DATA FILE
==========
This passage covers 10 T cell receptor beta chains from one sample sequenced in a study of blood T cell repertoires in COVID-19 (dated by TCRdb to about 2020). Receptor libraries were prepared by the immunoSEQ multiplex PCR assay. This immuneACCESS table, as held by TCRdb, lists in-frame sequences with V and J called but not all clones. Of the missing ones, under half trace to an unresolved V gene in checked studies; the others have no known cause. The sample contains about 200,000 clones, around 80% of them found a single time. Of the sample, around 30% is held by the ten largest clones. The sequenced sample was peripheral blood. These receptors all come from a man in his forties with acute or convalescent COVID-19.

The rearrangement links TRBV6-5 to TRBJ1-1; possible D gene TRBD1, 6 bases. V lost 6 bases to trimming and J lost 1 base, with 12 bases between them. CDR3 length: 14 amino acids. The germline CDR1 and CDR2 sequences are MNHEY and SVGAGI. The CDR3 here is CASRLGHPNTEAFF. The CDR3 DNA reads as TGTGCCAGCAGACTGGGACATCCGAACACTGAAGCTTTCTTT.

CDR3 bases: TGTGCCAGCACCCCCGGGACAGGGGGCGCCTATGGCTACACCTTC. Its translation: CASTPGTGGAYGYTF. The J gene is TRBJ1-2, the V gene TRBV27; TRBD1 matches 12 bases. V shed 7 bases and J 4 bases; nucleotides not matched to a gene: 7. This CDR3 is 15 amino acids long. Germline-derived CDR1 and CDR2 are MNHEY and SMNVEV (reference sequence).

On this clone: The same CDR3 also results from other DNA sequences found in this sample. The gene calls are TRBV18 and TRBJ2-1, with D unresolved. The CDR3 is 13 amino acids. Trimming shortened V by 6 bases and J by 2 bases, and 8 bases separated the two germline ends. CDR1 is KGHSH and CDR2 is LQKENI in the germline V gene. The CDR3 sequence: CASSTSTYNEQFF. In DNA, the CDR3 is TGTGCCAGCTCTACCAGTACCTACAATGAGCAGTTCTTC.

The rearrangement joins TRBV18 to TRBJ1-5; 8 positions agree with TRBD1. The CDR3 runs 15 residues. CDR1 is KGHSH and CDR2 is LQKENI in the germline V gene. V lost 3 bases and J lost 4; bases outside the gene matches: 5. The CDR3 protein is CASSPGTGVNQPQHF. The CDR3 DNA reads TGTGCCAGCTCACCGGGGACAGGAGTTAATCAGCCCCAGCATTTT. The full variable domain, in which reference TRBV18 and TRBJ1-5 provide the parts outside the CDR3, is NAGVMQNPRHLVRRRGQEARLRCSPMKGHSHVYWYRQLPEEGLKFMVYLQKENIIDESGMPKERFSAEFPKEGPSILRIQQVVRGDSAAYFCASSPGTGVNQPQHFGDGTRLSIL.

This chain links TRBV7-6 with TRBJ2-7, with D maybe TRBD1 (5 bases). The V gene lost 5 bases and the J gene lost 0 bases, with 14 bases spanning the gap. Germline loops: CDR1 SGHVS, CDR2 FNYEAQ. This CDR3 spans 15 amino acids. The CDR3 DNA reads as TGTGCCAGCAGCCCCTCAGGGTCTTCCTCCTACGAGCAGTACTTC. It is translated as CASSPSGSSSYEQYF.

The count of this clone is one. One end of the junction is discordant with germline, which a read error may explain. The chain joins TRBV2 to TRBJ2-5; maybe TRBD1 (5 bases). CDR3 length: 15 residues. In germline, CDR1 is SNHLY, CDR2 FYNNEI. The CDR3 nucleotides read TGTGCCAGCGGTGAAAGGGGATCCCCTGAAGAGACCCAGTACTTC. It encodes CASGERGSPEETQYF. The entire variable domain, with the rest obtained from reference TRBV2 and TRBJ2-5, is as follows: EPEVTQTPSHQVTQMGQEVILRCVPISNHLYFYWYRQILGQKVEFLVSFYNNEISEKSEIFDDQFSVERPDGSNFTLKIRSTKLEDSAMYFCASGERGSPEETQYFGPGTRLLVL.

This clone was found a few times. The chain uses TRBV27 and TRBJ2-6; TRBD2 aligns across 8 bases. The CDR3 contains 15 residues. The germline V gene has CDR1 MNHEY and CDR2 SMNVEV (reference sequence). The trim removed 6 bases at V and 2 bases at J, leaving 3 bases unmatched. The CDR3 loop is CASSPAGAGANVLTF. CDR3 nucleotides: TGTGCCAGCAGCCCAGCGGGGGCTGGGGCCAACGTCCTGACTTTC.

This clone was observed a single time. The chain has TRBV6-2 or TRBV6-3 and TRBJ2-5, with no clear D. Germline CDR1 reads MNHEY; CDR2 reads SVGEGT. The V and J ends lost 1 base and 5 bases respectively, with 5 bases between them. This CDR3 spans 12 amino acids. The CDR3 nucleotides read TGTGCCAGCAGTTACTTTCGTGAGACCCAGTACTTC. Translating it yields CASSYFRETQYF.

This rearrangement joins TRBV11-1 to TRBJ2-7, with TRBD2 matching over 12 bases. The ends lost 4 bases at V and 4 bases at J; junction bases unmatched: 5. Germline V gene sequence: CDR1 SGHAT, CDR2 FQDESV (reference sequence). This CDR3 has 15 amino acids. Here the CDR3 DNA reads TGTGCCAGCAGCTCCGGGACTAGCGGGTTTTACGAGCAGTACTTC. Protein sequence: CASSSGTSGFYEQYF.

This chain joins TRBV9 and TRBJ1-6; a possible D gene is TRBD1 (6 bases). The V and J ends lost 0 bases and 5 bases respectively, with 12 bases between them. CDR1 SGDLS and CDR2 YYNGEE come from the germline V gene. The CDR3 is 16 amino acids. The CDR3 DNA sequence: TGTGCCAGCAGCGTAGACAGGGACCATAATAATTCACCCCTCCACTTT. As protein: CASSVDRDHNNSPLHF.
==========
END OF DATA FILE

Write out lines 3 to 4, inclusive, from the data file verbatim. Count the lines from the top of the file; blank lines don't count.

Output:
CDR3 bases: TGTGCCAGCACCCCCGGGACAGGGGGCGCCTATGGCTACACCTTC. Its translation: CASTPGTGGAYGYTF. The J gene is TRBJ1-2, the V gene TRBV27; TRBD1 matches 12 bases. V shed 7 bases and J 4 bases; nucleotides not matched to a gene: 7. This CDR3 is 15 amino acids long. Germline-derived CDR1 and CDR2 are MNHEY and SMNVEV (reference sequence).

On this clone: The same CDR3 also results from other DNA sequences found in this sample. The gene calls are TRBV18 and TRBJ2-1, with D unresolved. The CDR3 is 13 amino acids. Trimming shortened V by 6 bases and J by 2 bases, and 8 bases separated the two germline ends. CDR1 is KGHSH and CDR2 is LQKENI in the germline V gene. The CDR3 sequence: CASSTSTYNEQFF. In DNA, the CDR3 is TGTGCCAGCTCTACCAGTACCTACAATGAGCAGTTCTTC.